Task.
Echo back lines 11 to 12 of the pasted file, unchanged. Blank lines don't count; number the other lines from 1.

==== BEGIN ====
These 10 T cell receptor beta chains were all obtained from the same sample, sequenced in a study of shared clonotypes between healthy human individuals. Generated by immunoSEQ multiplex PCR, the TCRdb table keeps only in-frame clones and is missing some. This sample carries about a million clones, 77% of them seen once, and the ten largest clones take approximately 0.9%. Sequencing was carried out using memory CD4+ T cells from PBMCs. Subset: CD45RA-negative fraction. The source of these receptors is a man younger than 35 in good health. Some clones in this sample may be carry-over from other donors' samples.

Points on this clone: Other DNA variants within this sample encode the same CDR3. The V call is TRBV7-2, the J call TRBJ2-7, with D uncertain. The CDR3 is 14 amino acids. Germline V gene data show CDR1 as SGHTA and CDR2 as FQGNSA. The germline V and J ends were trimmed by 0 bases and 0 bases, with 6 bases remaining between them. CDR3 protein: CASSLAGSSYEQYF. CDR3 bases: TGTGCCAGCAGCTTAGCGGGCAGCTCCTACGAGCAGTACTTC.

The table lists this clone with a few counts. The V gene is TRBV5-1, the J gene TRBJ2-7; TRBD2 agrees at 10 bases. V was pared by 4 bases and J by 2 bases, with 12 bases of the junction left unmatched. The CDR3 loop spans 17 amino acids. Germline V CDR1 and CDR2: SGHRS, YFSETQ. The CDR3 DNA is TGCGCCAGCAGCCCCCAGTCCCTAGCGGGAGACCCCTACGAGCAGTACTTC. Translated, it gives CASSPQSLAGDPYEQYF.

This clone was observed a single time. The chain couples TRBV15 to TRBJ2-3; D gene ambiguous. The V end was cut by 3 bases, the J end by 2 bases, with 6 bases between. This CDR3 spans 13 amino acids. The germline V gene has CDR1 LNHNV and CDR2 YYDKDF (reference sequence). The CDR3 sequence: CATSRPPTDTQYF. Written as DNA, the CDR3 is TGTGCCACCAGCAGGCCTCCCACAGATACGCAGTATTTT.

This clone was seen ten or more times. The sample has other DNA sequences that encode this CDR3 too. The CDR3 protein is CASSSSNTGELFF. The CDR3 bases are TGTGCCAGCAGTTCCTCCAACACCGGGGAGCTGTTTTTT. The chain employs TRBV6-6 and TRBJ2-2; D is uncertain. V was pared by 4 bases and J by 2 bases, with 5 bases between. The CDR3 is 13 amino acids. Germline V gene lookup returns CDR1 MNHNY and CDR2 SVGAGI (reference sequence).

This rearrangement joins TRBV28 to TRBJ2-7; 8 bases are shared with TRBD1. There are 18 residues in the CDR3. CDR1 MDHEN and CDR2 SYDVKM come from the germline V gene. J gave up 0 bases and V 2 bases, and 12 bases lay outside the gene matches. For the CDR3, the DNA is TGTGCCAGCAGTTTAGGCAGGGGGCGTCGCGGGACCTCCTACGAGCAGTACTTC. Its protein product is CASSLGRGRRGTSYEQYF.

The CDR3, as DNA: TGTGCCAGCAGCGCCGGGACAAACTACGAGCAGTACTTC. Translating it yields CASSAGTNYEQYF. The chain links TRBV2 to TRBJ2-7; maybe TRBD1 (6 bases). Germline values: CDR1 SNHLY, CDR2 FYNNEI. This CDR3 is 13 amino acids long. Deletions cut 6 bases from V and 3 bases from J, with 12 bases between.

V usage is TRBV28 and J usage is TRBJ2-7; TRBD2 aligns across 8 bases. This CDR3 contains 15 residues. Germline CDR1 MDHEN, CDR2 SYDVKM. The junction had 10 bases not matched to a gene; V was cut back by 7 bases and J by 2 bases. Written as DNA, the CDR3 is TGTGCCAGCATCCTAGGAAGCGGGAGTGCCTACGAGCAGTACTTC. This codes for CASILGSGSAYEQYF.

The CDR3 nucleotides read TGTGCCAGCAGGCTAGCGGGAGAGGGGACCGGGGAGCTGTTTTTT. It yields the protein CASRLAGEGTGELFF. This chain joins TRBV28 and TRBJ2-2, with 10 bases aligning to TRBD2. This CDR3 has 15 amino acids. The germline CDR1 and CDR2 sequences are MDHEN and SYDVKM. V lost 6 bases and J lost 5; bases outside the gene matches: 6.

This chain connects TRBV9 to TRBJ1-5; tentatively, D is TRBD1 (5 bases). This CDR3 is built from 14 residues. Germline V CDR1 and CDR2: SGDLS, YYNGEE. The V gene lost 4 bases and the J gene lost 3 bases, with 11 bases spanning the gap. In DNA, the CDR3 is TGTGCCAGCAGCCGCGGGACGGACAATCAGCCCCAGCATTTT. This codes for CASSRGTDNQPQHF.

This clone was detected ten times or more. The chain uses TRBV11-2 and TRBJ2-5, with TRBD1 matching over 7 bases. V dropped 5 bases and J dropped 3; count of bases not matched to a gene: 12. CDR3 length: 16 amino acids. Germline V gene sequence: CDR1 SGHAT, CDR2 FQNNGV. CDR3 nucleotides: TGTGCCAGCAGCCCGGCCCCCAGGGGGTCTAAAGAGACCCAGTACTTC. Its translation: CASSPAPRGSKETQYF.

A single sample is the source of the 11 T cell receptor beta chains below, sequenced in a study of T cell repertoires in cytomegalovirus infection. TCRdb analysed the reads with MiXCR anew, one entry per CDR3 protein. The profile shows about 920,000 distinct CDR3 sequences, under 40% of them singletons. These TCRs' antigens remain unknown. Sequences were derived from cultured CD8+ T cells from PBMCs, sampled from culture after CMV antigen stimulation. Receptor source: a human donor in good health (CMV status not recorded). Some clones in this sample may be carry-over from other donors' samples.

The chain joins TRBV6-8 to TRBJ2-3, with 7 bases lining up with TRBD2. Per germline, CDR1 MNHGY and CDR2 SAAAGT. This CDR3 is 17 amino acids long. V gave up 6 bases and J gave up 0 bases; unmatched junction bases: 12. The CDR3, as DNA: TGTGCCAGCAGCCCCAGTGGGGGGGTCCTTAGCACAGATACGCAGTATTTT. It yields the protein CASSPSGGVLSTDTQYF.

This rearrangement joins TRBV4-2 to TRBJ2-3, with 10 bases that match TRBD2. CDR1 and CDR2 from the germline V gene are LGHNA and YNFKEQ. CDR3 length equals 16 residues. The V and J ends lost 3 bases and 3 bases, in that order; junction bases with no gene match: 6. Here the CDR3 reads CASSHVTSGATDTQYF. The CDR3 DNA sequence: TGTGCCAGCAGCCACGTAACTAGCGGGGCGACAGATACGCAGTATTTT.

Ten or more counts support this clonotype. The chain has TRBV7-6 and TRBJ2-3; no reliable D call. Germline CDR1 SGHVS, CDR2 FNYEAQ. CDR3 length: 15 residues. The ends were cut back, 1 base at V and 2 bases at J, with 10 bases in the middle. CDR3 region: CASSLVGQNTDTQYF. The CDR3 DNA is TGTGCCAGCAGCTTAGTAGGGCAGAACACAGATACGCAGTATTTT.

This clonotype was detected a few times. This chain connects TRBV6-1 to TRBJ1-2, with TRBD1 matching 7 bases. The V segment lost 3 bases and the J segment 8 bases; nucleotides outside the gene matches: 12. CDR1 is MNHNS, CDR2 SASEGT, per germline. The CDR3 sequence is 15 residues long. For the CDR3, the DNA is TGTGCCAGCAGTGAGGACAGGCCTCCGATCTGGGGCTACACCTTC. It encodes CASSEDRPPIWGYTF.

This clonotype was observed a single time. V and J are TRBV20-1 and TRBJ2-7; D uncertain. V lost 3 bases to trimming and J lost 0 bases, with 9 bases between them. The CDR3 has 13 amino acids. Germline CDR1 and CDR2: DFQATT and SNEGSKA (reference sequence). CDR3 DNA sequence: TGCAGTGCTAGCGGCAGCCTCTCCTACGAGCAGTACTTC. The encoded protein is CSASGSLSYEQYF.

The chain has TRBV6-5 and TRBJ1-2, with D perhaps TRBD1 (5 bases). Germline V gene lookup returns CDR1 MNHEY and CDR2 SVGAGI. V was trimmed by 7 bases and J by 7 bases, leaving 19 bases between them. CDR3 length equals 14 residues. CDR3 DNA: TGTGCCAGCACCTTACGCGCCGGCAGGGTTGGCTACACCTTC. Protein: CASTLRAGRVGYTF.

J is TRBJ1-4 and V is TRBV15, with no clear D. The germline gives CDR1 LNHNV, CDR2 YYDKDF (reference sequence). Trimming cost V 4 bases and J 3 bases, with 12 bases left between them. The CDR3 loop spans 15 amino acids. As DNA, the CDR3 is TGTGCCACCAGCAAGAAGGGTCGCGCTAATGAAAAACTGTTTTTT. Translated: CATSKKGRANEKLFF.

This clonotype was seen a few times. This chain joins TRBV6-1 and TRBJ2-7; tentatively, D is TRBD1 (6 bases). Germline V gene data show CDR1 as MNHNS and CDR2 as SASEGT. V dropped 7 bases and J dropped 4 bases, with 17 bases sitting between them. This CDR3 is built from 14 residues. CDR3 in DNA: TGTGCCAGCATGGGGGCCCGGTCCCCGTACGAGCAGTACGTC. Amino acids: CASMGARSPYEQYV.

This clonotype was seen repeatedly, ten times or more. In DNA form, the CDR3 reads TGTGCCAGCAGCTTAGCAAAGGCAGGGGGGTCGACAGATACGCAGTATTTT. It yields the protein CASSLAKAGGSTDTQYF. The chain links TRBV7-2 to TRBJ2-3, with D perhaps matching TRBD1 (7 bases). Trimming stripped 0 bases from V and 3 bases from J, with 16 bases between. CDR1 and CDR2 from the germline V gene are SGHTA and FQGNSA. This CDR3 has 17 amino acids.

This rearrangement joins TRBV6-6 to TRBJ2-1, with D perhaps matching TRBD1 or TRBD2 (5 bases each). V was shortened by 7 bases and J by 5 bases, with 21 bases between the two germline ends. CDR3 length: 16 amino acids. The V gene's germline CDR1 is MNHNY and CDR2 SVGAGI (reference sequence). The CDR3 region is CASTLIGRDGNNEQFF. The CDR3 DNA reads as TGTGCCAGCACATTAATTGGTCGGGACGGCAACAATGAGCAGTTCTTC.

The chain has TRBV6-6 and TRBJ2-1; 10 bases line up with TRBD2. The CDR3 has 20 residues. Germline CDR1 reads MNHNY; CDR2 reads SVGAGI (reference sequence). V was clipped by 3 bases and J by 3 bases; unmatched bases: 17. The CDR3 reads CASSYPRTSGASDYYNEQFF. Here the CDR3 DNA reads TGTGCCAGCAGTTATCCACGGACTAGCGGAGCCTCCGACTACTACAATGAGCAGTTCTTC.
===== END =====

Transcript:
This clone was detected ten times or more. The chain uses TRBV11-2 and TRBJ2-5, with TRBD1 matching over 7 bases. V dropped 5 bases and J dropped 3; count of bases not matched to a gene: 12. CDR3 length: 16 amino acids. Germline V gene sequence: CDR1 SGHAT, CDR2 FQNNGV. CDR3 nucleotides: TGTGCCAGCAGCCCGGCCCCCAGGGGGTCTAAAGAGACCCAGTACTTC. Its translation: CASSPAPRGSKETQYF.

A single sample is the source of the 11 T cell receptor beta chains below, sequenced in a study of T cell repertoires in cytomegalovirus infection. TCRdb analysed the reads with MiXCR anew, one entry per CDR3 protein. The profile shows about 920,000 distinct CDR3 sequences, under 40% of them singletons. These TCRs' antigens remain unknown. Sequences were derived from cultured CD8+ T cells from PBMCs, sampled from culture after CMV antigen stimulation. Receptor source: a human donor in good health (CMV status not recorded). Some clones in this sample may be carry-over from other donors' samples.